Comprehensive Urology Care Does Not Mean Sacrificing Community Connection

Urologists in Cancer Care, April 2019, Volume 8, Issue 2

Implementation of an integrated practice model, in which in-house and outside referrals are available, has enabled Garden State Urology to continue to provide patients with high standards of care while maintaining the familiarity of a community style clinic.

Sandip M. Prasad, MD, MPhil

As new technologies and therapies emerge and treatment of urological cancers becomes more complex, opportunities for urologists to practice within a community setting diminish. Garden State Urology, an independent urology group based in Morris County, New Jersey, has risen to meet this challenge by offering a broader range of care, from screenings to cuttingedge therapies, while striving to ensure patients stay connected with their urologists throughout the treatment path.

Garden State Urology, which formed in 2008 through the merger of 5 urology practices and is affiliated with Atlantic Health System, has 14 locations that strive to offer the same level of care as large medical centers. “We’re trying to bring more and more of this therapy out of the large hospital center and introduce the ability for patients to receive advanced therapies, whether it’s immunotherapy or radiation therapy, in the community, which is far more convenient for patients,” said Sandip M. Prasad, MD, MPhil, the surgical director of genitourinary oncology at Garden State Urology.

Sustaining a Patient-First Focus

As Garden State Urology expands, its physicians try to maintain the personal touch of a community clinic. Keeping patients connected to their original urologist is not always possible when advanced therapy or specialized expertise is required. “If you send a patient to a medical oncologist, then that patient loses track of the urologist, or if that patient gets referred to an academic medical center, the patient isn’t seen back in the community setting—really where they live and where their care has been—for a long time,” Prasad said.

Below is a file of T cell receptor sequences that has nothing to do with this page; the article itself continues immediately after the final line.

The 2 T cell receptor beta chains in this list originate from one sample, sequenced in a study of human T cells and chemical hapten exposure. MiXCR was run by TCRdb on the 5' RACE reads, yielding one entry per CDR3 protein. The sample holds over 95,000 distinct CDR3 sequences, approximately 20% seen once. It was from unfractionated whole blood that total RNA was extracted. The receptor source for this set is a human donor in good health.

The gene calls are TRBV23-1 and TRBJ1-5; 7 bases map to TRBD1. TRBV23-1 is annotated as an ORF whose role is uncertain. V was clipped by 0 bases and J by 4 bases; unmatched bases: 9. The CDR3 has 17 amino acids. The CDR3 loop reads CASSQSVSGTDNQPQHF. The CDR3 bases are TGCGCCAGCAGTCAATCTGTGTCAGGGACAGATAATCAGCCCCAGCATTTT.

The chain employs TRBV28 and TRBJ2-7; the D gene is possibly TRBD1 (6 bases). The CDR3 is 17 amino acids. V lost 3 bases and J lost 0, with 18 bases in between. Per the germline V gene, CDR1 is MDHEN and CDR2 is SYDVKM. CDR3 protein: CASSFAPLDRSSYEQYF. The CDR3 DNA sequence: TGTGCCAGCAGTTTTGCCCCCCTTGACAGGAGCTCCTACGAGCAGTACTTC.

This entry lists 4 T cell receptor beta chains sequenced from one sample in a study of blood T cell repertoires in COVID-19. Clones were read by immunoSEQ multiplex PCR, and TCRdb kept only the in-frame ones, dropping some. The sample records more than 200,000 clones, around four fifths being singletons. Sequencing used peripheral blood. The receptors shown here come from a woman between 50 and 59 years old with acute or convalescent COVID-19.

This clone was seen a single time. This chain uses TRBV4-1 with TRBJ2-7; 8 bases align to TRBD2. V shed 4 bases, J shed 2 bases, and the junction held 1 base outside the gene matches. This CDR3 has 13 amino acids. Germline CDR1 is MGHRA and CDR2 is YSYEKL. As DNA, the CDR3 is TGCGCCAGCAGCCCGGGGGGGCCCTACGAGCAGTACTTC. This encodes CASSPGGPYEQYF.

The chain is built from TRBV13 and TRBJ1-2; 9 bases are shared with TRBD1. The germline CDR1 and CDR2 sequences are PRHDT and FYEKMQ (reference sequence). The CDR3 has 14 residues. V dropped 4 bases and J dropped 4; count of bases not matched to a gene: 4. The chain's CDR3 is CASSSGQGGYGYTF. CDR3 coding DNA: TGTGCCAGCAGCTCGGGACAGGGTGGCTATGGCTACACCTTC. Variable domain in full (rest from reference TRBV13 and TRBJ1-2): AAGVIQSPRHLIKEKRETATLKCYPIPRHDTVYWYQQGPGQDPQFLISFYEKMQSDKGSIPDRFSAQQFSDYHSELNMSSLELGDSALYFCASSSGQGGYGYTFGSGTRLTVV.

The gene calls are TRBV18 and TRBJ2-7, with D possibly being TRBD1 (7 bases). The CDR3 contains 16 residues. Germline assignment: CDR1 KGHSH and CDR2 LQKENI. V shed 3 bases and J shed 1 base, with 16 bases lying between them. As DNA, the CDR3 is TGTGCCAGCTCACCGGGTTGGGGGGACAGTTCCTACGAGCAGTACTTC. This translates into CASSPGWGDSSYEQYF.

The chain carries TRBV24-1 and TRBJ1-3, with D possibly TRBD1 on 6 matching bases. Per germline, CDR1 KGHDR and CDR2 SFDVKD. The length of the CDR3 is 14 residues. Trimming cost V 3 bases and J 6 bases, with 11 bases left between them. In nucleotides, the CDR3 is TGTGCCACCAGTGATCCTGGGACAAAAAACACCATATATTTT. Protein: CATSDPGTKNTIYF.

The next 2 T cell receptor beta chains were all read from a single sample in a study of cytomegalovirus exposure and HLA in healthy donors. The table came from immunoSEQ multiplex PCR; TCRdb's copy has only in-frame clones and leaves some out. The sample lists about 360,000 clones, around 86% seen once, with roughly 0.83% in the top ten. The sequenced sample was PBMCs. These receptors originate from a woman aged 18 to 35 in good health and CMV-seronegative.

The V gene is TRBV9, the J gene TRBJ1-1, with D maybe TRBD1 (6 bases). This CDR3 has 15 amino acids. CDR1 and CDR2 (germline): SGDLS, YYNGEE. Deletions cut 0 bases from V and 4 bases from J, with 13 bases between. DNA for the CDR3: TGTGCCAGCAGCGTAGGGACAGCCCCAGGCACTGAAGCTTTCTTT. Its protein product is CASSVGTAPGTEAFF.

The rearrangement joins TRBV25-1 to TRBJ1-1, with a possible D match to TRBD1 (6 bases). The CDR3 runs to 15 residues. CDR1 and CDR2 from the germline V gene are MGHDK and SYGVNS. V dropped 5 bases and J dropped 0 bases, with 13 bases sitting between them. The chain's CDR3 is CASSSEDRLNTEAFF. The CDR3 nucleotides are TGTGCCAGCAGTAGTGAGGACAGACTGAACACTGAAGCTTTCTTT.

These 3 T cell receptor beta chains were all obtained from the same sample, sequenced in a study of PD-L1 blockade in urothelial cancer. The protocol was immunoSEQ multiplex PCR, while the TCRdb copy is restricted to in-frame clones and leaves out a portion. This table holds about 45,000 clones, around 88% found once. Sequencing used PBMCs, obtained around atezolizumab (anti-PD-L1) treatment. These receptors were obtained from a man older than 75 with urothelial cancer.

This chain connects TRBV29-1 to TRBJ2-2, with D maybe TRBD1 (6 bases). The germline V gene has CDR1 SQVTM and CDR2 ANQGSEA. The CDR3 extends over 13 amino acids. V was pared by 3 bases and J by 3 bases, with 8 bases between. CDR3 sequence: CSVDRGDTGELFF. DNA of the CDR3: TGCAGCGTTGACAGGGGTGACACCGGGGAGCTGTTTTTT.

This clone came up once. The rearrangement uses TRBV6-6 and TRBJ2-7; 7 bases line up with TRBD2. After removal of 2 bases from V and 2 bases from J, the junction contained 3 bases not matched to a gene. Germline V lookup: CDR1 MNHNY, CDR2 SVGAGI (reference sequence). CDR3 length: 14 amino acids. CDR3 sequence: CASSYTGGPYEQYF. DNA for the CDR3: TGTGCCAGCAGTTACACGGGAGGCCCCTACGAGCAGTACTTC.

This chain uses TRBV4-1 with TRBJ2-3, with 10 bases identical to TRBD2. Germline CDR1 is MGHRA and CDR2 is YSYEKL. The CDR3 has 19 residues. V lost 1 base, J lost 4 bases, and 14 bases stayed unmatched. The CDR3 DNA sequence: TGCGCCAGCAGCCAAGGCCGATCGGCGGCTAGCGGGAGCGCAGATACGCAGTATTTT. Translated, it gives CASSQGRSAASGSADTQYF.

The practice has been able to maintain these relationships by keeping communication at the forefront of its patient-first treatment protocol. Garden State Urology practitioners believe that patients value the relationships they have built with their providers over years, if not decades, of visits. Implementation of an integrated practice model, in which in-house and outside referrals are available, has enabled Garden State Urology to continue to provide patients with high standards of care while maintaining the familiarity of a communitystyle clinic.

“I think there is value in patients maintaining relationships with the providers who take care of them; and for prostate cancer and bladder cancer, those physicians may have provided care for 2 to 3 decades. Those relationships are deep and strong and should be maintained,” Prasad said.

Making this happen takes careful planning and coordination. “It’s something we actively work on both in terms of communication and design so that patients feel that their doctors are being involved in the plan and they are aware of what is going on,” Prasad said. “And the trust primarily rises from that long-standing relationship, and that’s why patients allow us to continue to care for them.”